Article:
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Ethics and Happiness

This course is an introduction to the study of ethics as a component of a happy life. As such, we will discuss ethics in the ancient tradition and how its role changed in Modern Philosophy through 19th Century Utilitarianism and contemporary Virtue Ethics. We will focus on questions about the role of character and the moral life in a good life, considering the question of how we define happiness, and whether being good is necessary or sufficient for a good and happy life (as defined properly). 

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Eligibility for English Composition I

Pedagogical Approach

We take an analytic approach to questions of the good life and morality, beginning with the ancient view of virtue and happiness, considering Plato's position that virtue is sufficient for happiness. We compare his approach to Aristotle's view that virtue is necessary for happiness, but not sufficient, discussing what those other goods are that lead to a happy life in Aristotle's view. These views are compared to Jeremy Bentham's and John Stuart Mill's views about happiness as pleasure and the absence of pain, and the connection between happiness and morality. Having laid the groundwork for the contemporary view of happiness as defined by contemporary psychology, we discuss the scientific approach to happiness, how morality fits in (or doesn't) to this view, and we discuss the role of virtue ethics in contemporary view of the good life. Some other questions: is happiness enough for a good life, or is a good life something different from a happy life? What is the role of meaning in a good life? A happy life? Is being a morally good person necessary for a meaningful life?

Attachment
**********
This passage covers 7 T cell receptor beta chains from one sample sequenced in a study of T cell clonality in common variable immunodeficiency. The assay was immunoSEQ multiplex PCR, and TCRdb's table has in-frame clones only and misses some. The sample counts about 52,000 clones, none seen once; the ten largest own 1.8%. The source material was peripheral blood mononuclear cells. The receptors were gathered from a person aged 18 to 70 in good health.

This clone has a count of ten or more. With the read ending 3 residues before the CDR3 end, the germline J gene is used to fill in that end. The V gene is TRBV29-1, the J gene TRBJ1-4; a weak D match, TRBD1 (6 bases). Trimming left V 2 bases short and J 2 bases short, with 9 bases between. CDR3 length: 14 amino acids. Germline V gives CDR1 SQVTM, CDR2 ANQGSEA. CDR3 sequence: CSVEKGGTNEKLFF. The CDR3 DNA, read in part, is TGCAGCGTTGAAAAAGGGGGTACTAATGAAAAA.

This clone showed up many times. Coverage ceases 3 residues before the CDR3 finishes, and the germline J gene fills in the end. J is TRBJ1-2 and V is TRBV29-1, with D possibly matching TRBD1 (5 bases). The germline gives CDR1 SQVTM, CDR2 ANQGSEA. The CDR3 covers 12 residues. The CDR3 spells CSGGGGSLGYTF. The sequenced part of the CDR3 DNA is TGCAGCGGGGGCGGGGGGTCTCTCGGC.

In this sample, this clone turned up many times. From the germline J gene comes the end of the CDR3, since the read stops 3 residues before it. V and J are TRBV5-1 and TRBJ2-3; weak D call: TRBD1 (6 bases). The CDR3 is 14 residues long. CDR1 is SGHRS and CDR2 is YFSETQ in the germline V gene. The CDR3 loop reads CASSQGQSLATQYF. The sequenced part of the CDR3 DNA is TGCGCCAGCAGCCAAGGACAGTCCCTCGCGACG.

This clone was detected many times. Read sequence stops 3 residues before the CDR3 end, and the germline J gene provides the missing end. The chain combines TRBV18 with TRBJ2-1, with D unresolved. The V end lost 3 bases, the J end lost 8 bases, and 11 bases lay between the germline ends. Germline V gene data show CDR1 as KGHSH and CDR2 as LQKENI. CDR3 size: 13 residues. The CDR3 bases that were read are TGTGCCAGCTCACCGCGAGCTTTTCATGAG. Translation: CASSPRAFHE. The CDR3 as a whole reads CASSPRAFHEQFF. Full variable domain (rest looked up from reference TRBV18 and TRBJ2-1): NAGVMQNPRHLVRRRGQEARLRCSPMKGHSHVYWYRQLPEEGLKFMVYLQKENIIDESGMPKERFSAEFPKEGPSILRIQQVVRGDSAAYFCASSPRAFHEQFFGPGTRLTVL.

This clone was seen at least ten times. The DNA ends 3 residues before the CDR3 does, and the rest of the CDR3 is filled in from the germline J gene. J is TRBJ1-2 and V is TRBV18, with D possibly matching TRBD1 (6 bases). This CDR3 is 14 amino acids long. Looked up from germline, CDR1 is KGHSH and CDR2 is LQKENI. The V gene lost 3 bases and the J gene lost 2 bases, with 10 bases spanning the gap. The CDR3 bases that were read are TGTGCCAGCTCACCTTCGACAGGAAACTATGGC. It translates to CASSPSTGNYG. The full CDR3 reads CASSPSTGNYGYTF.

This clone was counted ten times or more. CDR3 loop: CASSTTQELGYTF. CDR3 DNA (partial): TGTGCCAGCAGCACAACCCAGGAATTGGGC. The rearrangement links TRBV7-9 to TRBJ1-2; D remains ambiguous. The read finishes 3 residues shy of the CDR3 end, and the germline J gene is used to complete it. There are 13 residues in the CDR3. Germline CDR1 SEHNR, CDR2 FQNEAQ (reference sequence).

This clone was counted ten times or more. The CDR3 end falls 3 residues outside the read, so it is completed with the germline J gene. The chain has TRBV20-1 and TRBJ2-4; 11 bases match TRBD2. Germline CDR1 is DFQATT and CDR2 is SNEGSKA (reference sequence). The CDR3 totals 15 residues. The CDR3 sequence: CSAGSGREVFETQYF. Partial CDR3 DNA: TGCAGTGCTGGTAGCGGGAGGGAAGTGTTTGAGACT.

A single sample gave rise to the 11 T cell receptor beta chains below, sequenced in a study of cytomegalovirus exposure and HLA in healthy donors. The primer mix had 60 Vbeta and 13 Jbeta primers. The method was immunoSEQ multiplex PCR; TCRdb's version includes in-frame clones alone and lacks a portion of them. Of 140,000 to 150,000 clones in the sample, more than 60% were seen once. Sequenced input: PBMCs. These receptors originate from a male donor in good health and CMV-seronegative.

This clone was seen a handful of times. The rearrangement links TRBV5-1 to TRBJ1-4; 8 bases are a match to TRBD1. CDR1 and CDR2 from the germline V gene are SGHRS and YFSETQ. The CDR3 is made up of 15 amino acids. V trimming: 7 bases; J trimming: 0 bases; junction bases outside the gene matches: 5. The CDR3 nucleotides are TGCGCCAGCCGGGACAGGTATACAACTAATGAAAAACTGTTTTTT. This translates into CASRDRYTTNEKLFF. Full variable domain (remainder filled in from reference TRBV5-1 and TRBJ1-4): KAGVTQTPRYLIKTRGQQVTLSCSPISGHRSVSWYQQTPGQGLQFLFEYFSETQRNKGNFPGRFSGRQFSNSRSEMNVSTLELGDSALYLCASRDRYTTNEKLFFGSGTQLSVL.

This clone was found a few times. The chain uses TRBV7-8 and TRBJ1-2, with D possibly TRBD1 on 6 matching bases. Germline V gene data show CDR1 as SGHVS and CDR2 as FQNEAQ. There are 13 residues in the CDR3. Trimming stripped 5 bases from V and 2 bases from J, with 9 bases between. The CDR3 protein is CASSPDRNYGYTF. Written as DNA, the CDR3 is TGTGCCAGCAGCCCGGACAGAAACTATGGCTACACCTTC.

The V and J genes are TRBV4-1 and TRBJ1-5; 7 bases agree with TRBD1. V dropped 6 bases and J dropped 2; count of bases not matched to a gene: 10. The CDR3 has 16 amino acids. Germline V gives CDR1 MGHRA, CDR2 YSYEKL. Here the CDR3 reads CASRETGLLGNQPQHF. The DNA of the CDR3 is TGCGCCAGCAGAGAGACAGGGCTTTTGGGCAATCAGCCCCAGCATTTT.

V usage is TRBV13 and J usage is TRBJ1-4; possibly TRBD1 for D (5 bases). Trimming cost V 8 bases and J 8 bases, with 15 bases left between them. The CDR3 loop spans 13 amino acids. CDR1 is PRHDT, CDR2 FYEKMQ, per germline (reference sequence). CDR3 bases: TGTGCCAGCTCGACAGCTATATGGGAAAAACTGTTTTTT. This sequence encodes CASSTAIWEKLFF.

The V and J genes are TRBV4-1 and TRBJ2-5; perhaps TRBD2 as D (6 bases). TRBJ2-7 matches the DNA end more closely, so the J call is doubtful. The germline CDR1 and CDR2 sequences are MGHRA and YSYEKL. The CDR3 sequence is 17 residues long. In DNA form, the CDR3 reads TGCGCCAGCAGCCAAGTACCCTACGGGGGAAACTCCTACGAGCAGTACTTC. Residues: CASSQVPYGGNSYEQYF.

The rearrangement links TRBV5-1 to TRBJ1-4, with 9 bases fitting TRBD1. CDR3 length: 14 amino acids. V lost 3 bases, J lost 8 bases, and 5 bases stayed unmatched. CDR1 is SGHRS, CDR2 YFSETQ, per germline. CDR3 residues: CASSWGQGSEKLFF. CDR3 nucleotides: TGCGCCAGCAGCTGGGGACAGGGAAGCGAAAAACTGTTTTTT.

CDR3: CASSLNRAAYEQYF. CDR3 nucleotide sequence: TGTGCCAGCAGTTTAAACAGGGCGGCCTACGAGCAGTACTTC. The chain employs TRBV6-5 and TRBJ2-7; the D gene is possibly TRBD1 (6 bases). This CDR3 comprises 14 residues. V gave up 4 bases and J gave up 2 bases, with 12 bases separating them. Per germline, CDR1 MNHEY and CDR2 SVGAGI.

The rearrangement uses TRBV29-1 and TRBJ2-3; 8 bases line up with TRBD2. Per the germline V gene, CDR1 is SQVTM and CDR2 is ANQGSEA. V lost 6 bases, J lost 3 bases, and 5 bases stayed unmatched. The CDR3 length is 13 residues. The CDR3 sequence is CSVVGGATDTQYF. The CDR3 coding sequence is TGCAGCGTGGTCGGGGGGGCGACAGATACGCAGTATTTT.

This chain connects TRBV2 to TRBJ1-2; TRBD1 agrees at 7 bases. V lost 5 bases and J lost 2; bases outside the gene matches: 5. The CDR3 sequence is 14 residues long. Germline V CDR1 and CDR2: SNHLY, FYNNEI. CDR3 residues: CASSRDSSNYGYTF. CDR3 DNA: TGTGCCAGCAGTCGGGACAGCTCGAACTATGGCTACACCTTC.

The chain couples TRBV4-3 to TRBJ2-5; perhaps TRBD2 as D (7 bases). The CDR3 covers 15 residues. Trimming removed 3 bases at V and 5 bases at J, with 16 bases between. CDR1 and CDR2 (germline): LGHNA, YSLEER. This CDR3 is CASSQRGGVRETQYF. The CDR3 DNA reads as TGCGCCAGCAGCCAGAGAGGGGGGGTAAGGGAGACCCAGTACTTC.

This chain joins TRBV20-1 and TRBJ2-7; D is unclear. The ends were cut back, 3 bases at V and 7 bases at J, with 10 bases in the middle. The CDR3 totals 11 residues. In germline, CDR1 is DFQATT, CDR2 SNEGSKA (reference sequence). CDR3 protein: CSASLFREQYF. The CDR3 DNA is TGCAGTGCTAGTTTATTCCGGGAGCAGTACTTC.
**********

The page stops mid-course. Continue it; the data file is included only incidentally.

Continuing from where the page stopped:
Learning Outcomes

At the end of the course, students should be able to:   Think more critically about the concept of morality and good character in relation to happiness. They should be able to explain the three main theories of happiness in philosophy: hedonism (happiness as pleasure), desire satisfactionism, eudaimonism (happiness as human flourishing), as well as the philosophical concept of virtue and moral character.  Students should be able to read and critically assess philosophical responses to questions about the nature of happiness.    

Assessment

Formative and summative assessments; essays will be written for the purpose of applying the theories to concrete case studies as well as the students’ own lives. Students should exhibit an ability in these essays to apply key concepts and provide a critical assessment of the philosophical concepts, as applied to case studies.

Other Information

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